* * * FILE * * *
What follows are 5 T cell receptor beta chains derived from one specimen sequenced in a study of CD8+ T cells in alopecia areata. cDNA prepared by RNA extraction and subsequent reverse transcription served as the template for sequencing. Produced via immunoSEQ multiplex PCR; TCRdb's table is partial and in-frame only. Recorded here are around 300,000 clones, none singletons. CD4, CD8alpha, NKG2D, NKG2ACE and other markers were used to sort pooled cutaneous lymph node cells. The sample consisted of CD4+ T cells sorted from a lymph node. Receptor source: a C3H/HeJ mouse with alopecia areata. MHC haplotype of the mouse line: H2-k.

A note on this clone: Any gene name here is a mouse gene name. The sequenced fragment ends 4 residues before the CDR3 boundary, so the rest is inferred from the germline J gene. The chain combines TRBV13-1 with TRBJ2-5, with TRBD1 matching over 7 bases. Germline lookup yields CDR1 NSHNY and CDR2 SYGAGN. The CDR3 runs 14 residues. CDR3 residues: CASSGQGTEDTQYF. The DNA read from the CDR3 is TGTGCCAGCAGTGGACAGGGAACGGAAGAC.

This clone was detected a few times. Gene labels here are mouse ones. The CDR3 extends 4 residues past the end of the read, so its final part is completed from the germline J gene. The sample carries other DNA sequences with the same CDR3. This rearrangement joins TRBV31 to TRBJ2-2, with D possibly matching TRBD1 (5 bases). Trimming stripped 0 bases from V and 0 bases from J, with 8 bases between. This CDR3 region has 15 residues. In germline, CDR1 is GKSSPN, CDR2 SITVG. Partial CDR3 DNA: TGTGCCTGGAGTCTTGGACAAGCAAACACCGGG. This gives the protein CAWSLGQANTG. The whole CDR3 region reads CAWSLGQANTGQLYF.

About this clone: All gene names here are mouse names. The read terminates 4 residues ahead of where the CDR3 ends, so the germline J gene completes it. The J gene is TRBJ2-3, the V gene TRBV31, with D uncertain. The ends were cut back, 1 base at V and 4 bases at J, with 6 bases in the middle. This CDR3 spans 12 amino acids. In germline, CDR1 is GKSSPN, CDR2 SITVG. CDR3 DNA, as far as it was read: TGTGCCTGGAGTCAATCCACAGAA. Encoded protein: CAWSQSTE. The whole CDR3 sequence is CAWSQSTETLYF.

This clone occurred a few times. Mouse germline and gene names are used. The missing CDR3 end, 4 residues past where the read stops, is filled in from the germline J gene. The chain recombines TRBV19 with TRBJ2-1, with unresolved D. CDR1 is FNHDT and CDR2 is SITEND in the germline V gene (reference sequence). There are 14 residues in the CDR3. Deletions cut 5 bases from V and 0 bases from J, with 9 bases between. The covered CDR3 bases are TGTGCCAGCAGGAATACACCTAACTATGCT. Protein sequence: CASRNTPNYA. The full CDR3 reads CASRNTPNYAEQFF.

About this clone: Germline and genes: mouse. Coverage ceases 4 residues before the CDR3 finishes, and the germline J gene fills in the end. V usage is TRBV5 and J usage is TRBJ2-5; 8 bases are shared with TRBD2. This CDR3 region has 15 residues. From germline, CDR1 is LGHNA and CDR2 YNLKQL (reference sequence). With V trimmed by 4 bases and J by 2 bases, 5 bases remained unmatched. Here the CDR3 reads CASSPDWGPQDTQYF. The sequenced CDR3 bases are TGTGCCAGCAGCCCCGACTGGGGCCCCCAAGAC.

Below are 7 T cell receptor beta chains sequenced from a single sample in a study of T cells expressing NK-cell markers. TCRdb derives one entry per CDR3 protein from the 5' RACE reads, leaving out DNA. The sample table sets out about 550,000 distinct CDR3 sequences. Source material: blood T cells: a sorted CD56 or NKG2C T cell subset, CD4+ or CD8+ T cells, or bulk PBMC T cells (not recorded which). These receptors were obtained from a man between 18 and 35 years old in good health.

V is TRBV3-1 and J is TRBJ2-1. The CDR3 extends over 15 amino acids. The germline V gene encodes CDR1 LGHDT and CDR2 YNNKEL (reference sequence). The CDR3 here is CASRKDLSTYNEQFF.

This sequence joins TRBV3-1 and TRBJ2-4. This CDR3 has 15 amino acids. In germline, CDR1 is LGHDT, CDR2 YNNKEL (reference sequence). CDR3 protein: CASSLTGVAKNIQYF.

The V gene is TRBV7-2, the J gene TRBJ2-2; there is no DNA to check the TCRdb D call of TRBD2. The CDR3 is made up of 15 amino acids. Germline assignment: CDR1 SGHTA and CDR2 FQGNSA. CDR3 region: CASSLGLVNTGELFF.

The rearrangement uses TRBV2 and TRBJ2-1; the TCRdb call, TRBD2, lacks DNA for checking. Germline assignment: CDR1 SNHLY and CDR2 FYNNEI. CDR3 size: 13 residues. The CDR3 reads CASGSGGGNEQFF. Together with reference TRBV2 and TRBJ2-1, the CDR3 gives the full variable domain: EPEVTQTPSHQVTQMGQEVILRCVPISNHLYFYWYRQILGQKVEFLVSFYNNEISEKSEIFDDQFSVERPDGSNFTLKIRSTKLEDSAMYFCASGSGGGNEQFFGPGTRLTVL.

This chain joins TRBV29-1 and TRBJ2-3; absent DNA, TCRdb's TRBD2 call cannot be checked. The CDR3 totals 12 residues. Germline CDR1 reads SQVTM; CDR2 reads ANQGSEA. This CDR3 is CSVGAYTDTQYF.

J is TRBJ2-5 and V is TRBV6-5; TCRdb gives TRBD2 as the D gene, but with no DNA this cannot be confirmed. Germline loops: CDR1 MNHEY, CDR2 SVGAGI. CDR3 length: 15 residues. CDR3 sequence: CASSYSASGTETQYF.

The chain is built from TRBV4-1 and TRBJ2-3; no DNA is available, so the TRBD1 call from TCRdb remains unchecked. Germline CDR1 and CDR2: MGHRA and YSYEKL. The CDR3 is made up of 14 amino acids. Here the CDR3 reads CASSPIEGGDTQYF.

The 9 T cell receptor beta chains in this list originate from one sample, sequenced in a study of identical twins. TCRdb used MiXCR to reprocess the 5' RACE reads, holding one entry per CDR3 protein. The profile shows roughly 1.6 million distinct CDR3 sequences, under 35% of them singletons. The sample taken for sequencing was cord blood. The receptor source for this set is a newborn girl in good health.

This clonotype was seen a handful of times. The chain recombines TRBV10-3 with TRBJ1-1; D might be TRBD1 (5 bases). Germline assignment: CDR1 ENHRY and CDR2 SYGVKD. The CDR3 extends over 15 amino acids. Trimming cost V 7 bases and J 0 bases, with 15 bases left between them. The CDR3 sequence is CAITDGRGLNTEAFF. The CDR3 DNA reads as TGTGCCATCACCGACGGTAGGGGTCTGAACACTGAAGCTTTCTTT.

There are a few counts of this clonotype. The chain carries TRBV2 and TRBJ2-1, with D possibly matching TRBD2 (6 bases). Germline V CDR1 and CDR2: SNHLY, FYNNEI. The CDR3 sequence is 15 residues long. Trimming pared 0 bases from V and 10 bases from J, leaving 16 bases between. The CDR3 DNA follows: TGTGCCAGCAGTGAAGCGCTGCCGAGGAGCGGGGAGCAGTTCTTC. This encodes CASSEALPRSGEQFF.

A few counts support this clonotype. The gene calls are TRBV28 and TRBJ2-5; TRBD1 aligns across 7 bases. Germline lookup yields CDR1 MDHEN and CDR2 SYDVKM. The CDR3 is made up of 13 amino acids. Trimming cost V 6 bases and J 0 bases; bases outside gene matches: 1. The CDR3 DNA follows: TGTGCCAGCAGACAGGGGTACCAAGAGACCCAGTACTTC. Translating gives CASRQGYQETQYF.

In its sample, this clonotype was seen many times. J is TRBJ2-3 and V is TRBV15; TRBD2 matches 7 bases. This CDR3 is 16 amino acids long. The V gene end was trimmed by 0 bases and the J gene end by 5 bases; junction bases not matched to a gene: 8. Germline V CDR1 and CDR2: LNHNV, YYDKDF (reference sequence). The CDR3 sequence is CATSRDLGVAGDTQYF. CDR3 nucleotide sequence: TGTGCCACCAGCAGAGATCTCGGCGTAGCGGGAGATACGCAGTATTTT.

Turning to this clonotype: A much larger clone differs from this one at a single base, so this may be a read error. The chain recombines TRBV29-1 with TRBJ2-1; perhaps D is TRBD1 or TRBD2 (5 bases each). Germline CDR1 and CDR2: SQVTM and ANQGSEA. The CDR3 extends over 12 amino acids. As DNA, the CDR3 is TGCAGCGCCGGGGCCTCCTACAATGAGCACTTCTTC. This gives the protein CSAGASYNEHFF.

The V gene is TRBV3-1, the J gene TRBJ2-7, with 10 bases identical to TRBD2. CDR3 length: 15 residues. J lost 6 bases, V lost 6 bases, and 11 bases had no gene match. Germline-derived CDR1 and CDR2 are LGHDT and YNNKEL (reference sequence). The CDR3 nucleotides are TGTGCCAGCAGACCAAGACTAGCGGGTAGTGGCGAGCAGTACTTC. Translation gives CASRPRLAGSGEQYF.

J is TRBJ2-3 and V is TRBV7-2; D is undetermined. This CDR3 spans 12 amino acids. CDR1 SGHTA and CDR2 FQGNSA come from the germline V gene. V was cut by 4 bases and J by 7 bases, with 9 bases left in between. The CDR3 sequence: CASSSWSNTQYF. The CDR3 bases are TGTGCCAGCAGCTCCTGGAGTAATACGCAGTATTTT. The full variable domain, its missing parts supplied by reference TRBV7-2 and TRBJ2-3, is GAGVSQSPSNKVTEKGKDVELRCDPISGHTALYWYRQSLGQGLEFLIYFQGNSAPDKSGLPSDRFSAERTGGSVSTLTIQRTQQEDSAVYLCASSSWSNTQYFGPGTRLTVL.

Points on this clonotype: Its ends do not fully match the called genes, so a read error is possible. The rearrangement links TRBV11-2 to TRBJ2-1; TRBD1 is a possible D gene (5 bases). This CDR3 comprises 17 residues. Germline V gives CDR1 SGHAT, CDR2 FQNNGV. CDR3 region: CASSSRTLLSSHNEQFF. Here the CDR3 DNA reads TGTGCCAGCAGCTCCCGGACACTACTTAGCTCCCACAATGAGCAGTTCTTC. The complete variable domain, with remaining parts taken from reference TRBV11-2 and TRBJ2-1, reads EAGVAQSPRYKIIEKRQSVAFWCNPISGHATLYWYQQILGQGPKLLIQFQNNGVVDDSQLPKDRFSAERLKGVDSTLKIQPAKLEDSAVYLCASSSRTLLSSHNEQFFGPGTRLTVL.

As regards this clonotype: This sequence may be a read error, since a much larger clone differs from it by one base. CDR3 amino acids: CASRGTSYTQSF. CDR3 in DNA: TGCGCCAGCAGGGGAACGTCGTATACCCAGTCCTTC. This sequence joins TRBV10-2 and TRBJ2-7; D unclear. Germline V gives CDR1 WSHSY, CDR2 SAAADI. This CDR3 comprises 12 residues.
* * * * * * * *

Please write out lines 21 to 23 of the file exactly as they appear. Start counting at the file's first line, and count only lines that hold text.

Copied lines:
The V gene is TRBV3-1, the J gene TRBJ2-7, with 10 bases identical to TRBD2. CDR3 length: 15 residues. J lost 6 bases, V lost 6 bases, and 11 bases had no gene match. Germline-derived CDR1 and CDR2 are LGHDT and YNNKEL (reference sequence). The CDR3 nucleotides are TGTGCCAGCAGACCAAGACTAGCGGGTAGTGGCGAGCAGTACTTC. Translation gives CASRPRLAGSGEQYF.

J is TRBJ2-3 and V is TRBV7-2; D is undetermined. This CDR3 spans 12 amino acids. CDR1 SGHTA and CDR2 FQGNSA come from the germline V gene. V was cut by 4 bases and J by 7 bases, with 9 bases left in between. The CDR3 sequence: CASSSWSNTQYF. The CDR3 bases are TGTGCCAGCAGCTCCTGGAGTAATACGCAGTATTTT. The full variable domain, its missing parts supplied by reference TRBV7-2 and TRBJ2-3, is GAGVSQSPSNKVTEKGKDVELRCDPISGHTALYWYRQSLGQGLEFLIYFQGNSAPDKSGLPSDRFSAERTGGSVSTLTIQRTQQEDSAVYLCASSSWSNTQYFGPGTRLTVL.

Points on this clonotype: Its ends do not fully match the called genes, so a read error is possible. The rearrangement links TRBV11-2 to TRBJ2-1; TRBD1 is a possible D gene (5 bases). This CDR3 comprises 17 residues. Germline V gives CDR1 SGHAT, CDR2 FQNNGV. CDR3 region: CASSSRTLLSSHNEQFF. Here the CDR3 DNA reads TGTGCCAGCAGCTCCCGGACACTACTTAGCTCCCACAATGAGCAGTTCTTC. The complete variable domain, with remaining parts taken from reference TRBV11-2 and TRBJ2-1, reads EAGVAQSPRYKIIEKRQSVAFWCNPISGHATLYWYQQILGQGPKLLIQFQNNGVVDDSQLPKDRFSAERLKGVDSTLKIQPAKLEDSAVYLCASSSRTLLSSHNEQFFGPGTRLTVL.